Ongoing trials on PCa are now focusing on combinatorial approaches exploiting the ability of cancer vaccines to promote T cell recruitment followed by the subsequent activation of cytotoxic cells by checkpoint inhibitors (ICIs) or immunomodulatory agents [48]. The inhibition of T cell checkpoints such as T lymphocyte protein 4 (CTLA4) and programmed cell death protein 1 (PD-1) has shown enormous promise in a number of cancer types [49, 50] by unleashing tumor-specific cytotoxic T cells that already reside in TME before treatment [51]. So far, none of these antagonists has proven effective in PCa [48]. However, the combination of a CD40 agonist with nab-paclitaxel plus gemcitabine resulted in partial response in 4 of 21 patients with PCa, and a clinical trial for its use as a neoadjuvant is underway (NCT02588443). Adoptive immunotherapy involves the injection of tumor reactive immune cells into patients and has increasingly gained attention over the past years. Although the first clinical trials with chimeric antigen receptor (CAR) T cells or tumor-pulsed dendritic cells in advanced PCa have shown promise [48], adoptive approaches have yet not been tested in neoadjuvant settings in PCa. The number of clinical trials evaluating the use of neoadjuvant immunotherapy is limited compared with its use within palliative approaches (Table 1).

Table 1 Ongoing clinical trials evaluating the effect of immunotherapy in PCa

In low mutational tumors such as PCa, neoTx may be particularly beneficial to potentiate the antitumor immune response compared with adjuvant approaches, as the tumor epithelium itself remains an essential source for the release of tumor antigens and cross-priming of tumor-directed T cell responses. This important reservoir for induction of tumor-directed immune responses is no longer available after tumor resection [52]. Liu et al. administrated various combination immunotherapies in either neoadjuvant or adjuvant setting and discovered that regardless of the type of immunotherapy used, neoadjuvant approaches were superior to adjuvant treatments in primary breast tumors [53]. In line with these observations, Brooks et al. demonstrated that only the combination of neoadjuvantly applied gemcitabine and a PD-1 inhibitor, but not adjuvant treatment, effectively suppressed local tumor recurrence and improved survival in a transgenic mouse model of PCa [52].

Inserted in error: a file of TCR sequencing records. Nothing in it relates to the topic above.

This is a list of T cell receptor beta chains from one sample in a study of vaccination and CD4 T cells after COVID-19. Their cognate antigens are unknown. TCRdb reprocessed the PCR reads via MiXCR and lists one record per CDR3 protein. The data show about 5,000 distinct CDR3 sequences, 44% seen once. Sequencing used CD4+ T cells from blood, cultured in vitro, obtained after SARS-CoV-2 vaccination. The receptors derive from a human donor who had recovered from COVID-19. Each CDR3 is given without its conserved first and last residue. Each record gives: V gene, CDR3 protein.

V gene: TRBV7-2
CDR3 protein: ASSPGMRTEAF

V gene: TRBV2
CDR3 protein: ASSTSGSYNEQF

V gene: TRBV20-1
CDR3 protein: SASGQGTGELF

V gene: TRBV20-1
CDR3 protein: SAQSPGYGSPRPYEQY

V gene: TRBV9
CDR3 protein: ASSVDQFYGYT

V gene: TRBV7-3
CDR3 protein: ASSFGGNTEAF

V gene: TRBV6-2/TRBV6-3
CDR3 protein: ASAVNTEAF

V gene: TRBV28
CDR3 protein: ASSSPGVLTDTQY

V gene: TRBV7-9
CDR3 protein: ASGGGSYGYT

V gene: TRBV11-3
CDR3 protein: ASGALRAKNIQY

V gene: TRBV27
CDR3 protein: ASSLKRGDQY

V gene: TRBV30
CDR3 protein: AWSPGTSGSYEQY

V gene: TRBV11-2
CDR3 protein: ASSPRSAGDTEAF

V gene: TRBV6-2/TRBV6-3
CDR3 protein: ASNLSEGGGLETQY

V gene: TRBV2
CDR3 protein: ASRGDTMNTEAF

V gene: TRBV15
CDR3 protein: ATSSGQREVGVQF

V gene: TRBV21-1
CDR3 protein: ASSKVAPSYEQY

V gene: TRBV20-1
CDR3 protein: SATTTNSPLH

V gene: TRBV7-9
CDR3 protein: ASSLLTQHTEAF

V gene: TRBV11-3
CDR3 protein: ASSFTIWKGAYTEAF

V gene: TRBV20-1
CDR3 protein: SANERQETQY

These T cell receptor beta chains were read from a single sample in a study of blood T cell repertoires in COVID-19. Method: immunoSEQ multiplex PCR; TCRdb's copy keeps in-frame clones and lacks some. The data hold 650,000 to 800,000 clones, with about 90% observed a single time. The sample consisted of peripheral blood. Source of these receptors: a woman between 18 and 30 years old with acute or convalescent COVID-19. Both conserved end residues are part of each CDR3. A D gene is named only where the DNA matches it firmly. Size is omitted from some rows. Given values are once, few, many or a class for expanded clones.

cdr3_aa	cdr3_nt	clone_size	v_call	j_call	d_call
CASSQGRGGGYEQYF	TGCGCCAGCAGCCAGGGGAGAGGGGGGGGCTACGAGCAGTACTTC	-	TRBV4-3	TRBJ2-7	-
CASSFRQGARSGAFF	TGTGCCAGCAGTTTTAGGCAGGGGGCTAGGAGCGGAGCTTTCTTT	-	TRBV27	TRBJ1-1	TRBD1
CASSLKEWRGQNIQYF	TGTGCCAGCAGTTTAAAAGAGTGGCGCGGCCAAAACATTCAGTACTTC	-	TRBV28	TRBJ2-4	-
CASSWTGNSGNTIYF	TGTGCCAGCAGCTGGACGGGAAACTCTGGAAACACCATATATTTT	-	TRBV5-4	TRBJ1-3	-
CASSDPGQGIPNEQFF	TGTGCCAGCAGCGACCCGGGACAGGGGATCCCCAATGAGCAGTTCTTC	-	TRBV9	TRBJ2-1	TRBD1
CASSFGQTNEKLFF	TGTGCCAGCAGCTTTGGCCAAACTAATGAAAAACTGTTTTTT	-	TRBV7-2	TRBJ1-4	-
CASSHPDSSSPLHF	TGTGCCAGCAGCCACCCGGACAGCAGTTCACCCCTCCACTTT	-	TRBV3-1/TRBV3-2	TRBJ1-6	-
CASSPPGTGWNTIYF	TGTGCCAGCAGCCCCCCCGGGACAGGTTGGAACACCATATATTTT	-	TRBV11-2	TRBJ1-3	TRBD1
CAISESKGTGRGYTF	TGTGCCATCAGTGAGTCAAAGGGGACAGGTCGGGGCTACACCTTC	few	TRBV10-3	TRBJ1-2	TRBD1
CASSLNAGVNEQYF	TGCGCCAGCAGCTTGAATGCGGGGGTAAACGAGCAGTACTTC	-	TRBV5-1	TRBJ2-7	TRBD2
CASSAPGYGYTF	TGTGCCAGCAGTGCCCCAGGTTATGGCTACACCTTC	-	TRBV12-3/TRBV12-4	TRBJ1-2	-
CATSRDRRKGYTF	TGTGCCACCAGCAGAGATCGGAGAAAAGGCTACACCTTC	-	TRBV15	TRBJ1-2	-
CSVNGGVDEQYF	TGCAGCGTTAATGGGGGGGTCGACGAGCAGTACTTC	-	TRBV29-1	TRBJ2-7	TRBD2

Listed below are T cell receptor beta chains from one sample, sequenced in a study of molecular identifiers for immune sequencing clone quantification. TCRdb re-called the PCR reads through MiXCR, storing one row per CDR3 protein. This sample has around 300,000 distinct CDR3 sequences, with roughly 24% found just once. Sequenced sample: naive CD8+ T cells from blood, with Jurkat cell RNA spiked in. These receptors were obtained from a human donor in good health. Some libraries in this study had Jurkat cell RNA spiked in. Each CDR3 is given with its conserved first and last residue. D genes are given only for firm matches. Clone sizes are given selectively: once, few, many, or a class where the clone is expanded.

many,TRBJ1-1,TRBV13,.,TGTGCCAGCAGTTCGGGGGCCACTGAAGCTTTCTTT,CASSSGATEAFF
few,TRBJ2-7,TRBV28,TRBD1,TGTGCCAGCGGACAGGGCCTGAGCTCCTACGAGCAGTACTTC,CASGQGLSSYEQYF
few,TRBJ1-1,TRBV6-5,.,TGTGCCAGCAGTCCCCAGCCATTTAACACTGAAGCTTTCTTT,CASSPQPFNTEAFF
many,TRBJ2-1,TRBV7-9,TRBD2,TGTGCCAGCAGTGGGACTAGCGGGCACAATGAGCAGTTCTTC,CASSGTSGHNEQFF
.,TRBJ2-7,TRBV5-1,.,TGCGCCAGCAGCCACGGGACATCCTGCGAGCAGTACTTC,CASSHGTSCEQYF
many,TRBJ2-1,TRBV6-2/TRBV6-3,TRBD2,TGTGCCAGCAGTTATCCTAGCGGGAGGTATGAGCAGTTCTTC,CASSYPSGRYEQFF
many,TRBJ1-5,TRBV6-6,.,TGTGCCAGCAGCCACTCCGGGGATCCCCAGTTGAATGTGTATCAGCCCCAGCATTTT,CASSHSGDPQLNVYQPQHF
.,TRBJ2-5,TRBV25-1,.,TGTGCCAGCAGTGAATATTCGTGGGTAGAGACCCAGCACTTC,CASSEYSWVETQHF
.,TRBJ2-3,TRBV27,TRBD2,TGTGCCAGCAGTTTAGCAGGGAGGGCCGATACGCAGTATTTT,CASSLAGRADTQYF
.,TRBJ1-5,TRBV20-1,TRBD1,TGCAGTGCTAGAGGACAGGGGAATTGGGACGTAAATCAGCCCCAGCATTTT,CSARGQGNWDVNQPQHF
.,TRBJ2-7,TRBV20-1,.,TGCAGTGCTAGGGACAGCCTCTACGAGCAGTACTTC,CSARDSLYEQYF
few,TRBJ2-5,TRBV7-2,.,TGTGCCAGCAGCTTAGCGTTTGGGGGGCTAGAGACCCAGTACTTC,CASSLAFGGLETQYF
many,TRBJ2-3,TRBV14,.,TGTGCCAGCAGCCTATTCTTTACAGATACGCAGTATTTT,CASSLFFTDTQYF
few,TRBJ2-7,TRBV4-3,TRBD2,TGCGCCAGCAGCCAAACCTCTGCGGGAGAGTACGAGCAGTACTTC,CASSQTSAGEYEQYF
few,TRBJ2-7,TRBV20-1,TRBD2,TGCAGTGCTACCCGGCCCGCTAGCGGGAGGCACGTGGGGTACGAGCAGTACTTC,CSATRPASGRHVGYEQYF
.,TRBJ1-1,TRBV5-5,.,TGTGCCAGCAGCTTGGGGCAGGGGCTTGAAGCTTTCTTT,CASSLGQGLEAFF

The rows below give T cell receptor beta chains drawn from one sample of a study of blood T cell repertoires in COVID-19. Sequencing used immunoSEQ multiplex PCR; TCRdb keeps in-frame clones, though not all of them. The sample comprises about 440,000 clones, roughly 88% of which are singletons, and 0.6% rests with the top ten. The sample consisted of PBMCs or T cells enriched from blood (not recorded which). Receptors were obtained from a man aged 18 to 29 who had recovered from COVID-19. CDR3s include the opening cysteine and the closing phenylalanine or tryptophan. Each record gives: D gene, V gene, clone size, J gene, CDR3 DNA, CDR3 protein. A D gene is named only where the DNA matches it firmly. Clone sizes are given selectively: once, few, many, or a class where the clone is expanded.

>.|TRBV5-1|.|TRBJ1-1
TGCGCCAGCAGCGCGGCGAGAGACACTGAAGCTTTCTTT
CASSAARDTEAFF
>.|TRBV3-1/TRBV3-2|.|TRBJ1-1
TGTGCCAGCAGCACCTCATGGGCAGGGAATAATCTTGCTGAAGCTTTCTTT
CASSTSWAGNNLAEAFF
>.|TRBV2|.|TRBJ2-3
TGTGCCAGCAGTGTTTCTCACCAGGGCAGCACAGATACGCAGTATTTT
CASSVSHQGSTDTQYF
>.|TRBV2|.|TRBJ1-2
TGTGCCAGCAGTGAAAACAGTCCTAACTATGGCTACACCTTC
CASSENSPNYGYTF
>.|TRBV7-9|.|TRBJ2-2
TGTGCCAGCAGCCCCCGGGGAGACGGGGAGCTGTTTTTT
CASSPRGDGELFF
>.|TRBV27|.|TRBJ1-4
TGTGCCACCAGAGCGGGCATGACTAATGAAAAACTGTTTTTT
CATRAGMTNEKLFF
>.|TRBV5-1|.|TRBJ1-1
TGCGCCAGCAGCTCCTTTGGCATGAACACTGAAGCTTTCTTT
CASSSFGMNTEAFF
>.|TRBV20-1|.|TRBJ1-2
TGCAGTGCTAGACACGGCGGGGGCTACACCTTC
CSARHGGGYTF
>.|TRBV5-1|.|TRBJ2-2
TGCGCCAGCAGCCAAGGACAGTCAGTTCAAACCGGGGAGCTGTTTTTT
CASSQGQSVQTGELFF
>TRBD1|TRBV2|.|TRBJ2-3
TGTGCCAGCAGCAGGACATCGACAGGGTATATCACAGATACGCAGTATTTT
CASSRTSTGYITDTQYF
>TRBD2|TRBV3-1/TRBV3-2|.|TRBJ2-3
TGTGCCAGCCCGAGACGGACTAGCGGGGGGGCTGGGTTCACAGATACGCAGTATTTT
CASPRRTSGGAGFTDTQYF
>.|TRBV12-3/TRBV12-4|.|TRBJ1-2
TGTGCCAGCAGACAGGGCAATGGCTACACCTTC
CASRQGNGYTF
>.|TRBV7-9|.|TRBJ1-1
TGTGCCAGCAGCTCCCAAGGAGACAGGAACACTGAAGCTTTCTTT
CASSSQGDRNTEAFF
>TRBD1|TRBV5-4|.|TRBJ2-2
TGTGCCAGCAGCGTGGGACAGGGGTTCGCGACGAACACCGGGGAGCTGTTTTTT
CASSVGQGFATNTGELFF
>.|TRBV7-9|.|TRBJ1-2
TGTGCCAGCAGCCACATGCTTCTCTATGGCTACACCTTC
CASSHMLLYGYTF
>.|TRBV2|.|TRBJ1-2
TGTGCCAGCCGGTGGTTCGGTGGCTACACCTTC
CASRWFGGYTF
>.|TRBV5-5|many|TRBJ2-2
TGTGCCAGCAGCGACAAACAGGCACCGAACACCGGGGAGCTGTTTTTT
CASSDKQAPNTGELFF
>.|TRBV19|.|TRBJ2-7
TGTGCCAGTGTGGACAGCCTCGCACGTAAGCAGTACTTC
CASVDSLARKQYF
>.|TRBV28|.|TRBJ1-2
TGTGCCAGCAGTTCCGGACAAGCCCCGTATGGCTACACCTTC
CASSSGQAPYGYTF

NeoTx leads to an immunologic shift toward a more effective antitumor immune response in the pancreatic TME, which recently provided impetus for studying the possibility of combining neoTx with immunotherapy in patients with PCa. Furthermore, neoTx leads to increased R0 resection rates and reduces the complexity of pancreatic surgical resections in LA/BR PCa patients. After neoTx, the postoperative morbidity associated with AR in pancreatectomy was similar to less radical approaches, leading the way to more sophisticated and radical surgical strategies in PCa. However, for resectable PCa, the overall survival benefit through neoTx does not exist in a convincing extent. Optimal drug regimens, timing of surgery with regard to therapy, and the role of additional immunotherapy still need to be defined. Balancing the optimal therapy for PCa will be complex and will require correct patient stratification, the use of combination strategies, and improved interdisciplinary cooperation.